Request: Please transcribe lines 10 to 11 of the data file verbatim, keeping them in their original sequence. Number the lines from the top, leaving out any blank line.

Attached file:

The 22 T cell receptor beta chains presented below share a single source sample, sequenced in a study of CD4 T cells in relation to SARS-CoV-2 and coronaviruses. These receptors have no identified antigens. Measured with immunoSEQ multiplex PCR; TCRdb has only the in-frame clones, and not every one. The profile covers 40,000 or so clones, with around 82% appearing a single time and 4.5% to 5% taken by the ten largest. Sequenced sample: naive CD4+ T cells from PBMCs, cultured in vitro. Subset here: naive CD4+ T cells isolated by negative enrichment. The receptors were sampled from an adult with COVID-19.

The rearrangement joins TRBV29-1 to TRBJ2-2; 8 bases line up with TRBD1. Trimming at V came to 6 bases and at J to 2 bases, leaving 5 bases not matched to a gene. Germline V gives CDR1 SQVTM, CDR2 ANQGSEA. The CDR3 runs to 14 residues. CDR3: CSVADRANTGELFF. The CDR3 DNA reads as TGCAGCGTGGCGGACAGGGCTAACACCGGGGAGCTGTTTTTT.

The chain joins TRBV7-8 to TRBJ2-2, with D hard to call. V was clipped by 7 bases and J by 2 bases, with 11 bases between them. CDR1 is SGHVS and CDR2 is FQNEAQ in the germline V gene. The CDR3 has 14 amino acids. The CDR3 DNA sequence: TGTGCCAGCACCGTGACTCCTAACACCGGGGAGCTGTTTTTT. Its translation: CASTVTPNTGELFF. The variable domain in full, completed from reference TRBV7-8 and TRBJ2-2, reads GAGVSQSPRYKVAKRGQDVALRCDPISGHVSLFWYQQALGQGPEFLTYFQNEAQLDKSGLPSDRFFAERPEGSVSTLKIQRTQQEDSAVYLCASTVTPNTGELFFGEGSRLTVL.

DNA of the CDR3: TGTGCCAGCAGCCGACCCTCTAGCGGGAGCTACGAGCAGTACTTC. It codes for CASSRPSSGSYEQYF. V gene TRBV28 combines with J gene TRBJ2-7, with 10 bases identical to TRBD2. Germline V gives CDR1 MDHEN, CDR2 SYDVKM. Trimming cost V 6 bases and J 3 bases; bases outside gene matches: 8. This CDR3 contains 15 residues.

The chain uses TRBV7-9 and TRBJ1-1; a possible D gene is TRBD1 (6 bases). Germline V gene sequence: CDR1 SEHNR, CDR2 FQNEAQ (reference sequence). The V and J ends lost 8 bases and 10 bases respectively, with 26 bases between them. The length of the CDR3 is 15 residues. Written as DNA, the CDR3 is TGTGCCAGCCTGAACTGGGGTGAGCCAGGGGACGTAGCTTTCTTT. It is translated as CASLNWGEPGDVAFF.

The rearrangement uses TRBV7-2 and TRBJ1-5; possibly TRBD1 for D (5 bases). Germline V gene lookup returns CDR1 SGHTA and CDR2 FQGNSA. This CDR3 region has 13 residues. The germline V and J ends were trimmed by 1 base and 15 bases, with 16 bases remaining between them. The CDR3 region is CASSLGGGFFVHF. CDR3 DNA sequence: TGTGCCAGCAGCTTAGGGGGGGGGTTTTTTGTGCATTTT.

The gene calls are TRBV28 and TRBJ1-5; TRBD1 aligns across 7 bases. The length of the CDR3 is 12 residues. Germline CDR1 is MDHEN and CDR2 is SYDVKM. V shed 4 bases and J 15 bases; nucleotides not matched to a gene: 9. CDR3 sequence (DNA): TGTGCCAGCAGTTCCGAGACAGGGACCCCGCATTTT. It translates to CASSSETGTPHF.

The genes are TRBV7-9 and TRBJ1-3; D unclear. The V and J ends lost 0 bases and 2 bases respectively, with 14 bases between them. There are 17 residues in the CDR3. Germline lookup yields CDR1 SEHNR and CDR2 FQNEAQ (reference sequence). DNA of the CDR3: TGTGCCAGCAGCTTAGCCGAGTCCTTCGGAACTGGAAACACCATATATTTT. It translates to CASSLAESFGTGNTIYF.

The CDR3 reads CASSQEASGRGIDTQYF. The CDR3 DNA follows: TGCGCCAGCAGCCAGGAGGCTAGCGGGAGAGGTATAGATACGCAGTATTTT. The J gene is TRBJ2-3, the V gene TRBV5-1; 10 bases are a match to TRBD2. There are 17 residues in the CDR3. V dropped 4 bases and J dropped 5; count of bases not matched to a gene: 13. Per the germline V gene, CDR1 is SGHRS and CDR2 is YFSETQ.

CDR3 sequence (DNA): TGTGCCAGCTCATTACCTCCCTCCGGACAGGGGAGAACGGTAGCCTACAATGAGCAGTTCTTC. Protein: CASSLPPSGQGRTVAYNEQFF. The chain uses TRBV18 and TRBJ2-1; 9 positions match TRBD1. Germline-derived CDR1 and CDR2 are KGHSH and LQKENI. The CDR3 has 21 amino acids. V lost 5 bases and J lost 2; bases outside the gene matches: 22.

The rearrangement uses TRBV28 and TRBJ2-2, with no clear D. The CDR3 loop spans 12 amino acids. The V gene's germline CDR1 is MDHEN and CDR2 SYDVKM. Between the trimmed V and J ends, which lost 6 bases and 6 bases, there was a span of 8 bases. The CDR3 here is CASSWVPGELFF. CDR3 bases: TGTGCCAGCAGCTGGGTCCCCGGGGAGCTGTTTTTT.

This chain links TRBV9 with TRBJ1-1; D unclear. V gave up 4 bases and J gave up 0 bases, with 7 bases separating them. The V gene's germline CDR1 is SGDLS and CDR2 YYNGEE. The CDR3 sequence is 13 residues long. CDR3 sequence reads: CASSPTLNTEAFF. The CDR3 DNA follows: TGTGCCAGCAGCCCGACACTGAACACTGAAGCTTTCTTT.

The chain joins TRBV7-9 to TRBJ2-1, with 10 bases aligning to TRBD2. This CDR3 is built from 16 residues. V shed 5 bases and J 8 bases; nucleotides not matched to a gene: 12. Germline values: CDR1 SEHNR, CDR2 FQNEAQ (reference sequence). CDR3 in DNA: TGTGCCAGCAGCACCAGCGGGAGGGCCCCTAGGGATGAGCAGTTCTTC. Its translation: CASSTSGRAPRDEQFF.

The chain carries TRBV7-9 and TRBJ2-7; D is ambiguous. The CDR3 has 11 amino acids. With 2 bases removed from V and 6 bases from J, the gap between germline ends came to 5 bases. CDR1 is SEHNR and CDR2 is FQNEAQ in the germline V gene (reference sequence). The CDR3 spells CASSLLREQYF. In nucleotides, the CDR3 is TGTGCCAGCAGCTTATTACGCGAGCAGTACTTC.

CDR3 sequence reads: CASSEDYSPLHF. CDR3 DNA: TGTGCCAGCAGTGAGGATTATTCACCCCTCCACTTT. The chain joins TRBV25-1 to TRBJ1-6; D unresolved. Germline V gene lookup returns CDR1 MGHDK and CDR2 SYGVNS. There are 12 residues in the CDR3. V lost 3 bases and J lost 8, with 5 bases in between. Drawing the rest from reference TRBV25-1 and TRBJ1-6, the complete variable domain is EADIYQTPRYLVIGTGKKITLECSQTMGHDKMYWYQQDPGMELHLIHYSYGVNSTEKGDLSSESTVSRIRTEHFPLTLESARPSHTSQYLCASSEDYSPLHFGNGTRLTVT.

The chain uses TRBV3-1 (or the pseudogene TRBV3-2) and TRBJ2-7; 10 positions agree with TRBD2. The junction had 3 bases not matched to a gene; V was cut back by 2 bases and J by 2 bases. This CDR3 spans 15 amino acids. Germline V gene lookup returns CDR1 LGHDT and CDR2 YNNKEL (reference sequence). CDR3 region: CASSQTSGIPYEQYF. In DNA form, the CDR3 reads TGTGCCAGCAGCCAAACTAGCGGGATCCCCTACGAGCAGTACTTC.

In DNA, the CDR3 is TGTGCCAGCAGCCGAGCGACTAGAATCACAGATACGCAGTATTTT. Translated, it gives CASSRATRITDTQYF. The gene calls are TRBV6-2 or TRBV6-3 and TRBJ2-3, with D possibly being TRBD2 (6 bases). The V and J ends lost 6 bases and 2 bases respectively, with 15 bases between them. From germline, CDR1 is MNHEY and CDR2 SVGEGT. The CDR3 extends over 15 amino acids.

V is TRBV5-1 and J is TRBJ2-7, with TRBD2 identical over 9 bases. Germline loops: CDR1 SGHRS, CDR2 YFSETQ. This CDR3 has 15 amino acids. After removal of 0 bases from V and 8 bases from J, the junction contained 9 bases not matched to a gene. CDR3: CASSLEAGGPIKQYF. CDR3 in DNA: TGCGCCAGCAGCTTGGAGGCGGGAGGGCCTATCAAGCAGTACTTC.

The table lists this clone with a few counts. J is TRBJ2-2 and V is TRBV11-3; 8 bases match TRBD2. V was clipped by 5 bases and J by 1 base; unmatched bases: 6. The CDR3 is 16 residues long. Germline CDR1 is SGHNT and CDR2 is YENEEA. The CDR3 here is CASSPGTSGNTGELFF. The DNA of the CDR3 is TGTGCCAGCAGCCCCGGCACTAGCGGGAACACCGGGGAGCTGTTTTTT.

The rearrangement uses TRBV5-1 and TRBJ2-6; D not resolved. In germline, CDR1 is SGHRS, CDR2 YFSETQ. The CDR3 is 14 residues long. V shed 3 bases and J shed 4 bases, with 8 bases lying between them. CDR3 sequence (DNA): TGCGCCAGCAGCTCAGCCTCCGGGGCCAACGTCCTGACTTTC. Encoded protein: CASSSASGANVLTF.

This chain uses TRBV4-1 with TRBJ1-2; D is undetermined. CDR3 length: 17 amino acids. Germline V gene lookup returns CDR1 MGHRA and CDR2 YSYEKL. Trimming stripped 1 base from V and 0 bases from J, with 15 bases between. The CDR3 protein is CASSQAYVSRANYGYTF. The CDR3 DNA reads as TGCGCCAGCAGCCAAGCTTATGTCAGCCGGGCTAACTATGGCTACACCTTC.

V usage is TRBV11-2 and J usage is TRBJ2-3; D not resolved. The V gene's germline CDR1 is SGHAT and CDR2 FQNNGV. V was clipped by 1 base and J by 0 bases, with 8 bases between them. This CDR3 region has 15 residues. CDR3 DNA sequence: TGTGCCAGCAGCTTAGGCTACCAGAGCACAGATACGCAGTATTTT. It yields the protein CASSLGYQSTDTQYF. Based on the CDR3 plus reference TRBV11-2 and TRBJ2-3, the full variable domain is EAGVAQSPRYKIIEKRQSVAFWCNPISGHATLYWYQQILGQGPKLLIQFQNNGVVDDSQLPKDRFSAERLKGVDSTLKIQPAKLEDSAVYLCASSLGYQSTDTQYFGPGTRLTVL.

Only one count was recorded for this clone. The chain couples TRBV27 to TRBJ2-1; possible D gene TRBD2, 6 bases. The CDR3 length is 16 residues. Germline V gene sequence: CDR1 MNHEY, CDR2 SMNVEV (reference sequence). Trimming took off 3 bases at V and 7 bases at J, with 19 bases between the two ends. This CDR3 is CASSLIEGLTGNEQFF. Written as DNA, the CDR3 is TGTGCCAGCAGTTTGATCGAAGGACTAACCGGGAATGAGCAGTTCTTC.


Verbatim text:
CDR3 sequence (DNA): TGTGCCAGCTCATTACCTCCCTCCGGACAGGGGAGAACGGTAGCCTACAATGAGCAGTTCTTC. Protein: CASSLPPSGQGRTVAYNEQFF. The chain uses TRBV18 and TRBJ2-1; 9 positions match TRBD1. Germline-derived CDR1 and CDR2 are KGHSH and LQKENI. The CDR3 has 21 amino acids. V lost 5 bases and J lost 2; bases outside the gene matches: 22.

The rearrangement uses TRBV28 and TRBJ2-2, with no clear D. The CDR3 loop spans 12 amino acids. The V gene's germline CDR1 is MDHEN and CDR2 SYDVKM. Between the trimmed V and J ends, which lost 6 bases and 6 bases, there was a span of 8 bases. The CDR3 here is CASSWVPGELFF. CDR3 bases: TGTGCCAGCAGCTGGGTCCCCGGGGAGCTGTTTTTT.